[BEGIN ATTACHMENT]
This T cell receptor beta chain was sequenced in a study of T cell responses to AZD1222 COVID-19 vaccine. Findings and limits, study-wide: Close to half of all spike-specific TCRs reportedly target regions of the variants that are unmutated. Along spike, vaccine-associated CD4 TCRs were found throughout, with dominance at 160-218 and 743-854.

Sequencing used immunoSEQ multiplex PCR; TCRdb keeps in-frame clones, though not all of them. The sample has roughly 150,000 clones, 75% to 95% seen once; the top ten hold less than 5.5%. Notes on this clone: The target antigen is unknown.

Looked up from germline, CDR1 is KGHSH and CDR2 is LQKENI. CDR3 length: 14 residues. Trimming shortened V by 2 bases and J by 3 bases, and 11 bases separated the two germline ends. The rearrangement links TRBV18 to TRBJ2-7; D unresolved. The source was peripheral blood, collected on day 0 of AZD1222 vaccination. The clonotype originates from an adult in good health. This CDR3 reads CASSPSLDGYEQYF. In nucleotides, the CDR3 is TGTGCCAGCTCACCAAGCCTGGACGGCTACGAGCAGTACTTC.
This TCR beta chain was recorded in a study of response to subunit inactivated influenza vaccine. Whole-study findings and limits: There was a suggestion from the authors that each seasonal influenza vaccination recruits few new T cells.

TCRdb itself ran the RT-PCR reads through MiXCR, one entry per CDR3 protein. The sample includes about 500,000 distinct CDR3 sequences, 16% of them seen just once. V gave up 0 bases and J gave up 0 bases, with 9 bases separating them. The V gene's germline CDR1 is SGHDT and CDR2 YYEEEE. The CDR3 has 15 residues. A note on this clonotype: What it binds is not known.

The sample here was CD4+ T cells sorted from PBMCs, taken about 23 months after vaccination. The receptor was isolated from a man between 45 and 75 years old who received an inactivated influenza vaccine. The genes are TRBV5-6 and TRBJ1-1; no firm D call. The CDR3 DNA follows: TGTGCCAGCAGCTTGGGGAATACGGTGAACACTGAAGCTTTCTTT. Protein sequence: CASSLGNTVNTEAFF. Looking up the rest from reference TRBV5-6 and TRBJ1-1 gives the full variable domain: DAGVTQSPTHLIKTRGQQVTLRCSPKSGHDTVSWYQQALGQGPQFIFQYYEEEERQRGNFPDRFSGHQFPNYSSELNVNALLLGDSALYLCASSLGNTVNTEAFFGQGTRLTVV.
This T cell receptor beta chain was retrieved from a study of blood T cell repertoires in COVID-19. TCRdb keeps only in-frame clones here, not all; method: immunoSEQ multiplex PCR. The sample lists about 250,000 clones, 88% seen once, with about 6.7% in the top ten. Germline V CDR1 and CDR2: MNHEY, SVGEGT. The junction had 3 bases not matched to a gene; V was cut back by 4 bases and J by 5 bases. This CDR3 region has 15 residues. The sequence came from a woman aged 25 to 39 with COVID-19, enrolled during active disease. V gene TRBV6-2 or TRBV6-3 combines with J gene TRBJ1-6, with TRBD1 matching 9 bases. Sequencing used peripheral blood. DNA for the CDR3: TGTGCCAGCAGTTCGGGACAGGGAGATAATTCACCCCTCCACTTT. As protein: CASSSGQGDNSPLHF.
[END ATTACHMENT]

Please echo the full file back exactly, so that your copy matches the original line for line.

This T cell receptor beta chain was sequenced in a study of T cell responses to AZD1222 COVID-19 vaccine. Findings and limits, study-wide: Close to half of all spike-specific TCRs reportedly target regions of the variants that are unmutated. Along spike, vaccine-associated CD4 TCRs were found throughout, with dominance at 160-218 and 743-854.

Sequencing used immunoSEQ multiplex PCR; TCRdb keeps in-frame clones, though not all of them. The sample has roughly 150,000 clones, 75% to 95% seen once; the top ten hold less than 5.5%. Notes on this clone: The target antigen is unknown.

Looked up from germline, CDR1 is KGHSH and CDR2 is LQKENI. CDR3 length: 14 residues. Trimming shortened V by 2 bases and J by 3 bases, and 11 bases separated the two germline ends. The rearrangement links TRBV18 to TRBJ2-7; D unresolved. The source was peripheral blood, collected on day 0 of AZD1222 vaccination. The clonotype originates from an adult in good health. This CDR3 reads CASSPSLDGYEQYF. In nucleotides, the CDR3 is TGTGCCAGCTCACCAAGCCTGGACGGCTACGAGCAGTACTTC.
This TCR beta chain was recorded in a study of response to subunit inactivated influenza vaccine. Whole-study findings and limits: There was a suggestion from the authors that each seasonal influenza vaccination recruits few new T cells.

TCRdb itself ran the RT-PCR reads through MiXCR, one entry per CDR3 protein. The sample includes about 500,000 distinct CDR3 sequences, 16% of them seen just once. V gave up 0 bases and J gave up 0 bases, with 9 bases separating them. The V gene's germline CDR1 is SGHDT and CDR2 YYEEEE. The CDR3 has 15 residues. A note on this clonotype: What it binds is not known.

The sample here was CD4+ T cells sorted from PBMCs, taken about 23 months after vaccination. The receptor was isolated from a man between 45 and 75 years old who received an inactivated influenza vaccine. The genes are TRBV5-6 and TRBJ1-1; no firm D call. The CDR3 DNA follows: TGTGCCAGCAGCTTGGGGAATACGGTGAACACTGAAGCTTTCTTT. Protein sequence: CASSLGNTVNTEAFF. Looking up the rest from reference TRBV5-6 and TRBJ1-1 gives the full variable domain: DAGVTQSPTHLIKTRGQQVTLRCSPKSGHDTVSWYQQALGQGPQFIFQYYEEEERQRGNFPDRFSGHQFPNYSSELNVNALLLGDSALYLCASSLGNTVNTEAFFGQGTRLTVV.
This T cell receptor beta chain was retrieved from a study of blood T cell repertoires in COVID-19. TCRdb keeps only in-frame clones here, not all; method: immunoSEQ multiplex PCR. The sample lists about 250,000 clones, 88% seen once, with about 6.7% in the top ten. Germline V CDR1 and CDR2: MNHEY, SVGEGT. The junction had 3 bases not matched to a gene; V was cut back by 4 bases and J by 5 bases. This CDR3 region has 15 residues. The sequence came from a woman aged 25 to 39 with COVID-19, enrolled during active disease. V gene TRBV6-2 or TRBV6-3 combines with J gene TRBJ1-6, with TRBD1 matching 9 bases. Sequencing used peripheral blood. DNA for the CDR3: TGTGCCAGCAGTTCGGGACAGGGAGATAATTCACCCCTCCACTTT. As protein: CASSSGQGDNSPLHF.